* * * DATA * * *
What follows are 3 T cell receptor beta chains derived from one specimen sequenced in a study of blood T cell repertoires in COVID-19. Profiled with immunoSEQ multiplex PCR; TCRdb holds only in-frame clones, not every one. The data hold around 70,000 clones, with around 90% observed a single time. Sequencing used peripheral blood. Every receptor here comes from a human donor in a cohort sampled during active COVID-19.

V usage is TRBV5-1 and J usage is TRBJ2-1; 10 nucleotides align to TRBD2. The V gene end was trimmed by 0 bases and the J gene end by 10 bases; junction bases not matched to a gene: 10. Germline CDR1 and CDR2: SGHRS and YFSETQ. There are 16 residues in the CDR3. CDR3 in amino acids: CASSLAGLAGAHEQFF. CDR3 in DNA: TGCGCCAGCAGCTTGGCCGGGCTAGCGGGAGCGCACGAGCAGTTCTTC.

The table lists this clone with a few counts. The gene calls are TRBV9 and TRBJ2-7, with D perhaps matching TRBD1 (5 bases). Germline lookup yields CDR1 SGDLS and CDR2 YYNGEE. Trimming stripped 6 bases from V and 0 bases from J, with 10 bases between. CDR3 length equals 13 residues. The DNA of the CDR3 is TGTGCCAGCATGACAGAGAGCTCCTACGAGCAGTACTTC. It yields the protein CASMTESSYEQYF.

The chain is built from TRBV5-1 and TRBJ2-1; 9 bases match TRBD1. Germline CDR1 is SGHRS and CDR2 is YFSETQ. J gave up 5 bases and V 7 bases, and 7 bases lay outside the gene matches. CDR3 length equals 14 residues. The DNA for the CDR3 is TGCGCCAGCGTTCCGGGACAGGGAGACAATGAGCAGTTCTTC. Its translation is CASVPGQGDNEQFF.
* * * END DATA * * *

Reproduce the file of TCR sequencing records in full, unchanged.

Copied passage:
What follows are 3 T cell receptor beta chains derived from one specimen sequenced in a study of blood T cell repertoires in COVID-19. Profiled with immunoSEQ multiplex PCR; TCRdb holds only in-frame clones, not every one. The data hold around 70,000 clones, with around 90% observed a single time. Sequencing used peripheral blood. Every receptor here comes from a human donor in a cohort sampled during active COVID-19.

V usage is TRBV5-1 and J usage is TRBJ2-1; 10 nucleotides align to TRBD2. The V gene end was trimmed by 0 bases and the J gene end by 10 bases; junction bases not matched to a gene: 10. Germline CDR1 and CDR2: SGHRS and YFSETQ. There are 16 residues in the CDR3. CDR3 in amino acids: CASSLAGLAGAHEQFF. CDR3 in DNA: TGCGCCAGCAGCTTGGCCGGGCTAGCGGGAGCGCACGAGCAGTTCTTC.

The table lists this clone with a few counts. The gene calls are TRBV9 and TRBJ2-7, with D perhaps matching TRBD1 (5 bases). Germline lookup yields CDR1 SGDLS and CDR2 YYNGEE. Trimming stripped 6 bases from V and 0 bases from J, with 10 bases between. CDR3 length equals 13 residues. The DNA of the CDR3 is TGTGCCAGCATGACAGAGAGCTCCTACGAGCAGTACTTC. It yields the protein CASMTESSYEQYF.

The chain is built from TRBV5-1 and TRBJ2-1; 9 bases match TRBD1. Germline CDR1 is SGHRS and CDR2 is YFSETQ. J gave up 5 bases and V 7 bases, and 7 bases lay outside the gene matches. CDR3 length equals 14 residues. The DNA for the CDR3 is TGCGCCAGCGTTCCGGGACAGGGAGACAATGAGCAGTTCTTC. Its translation is CASVPGQGDNEQFF.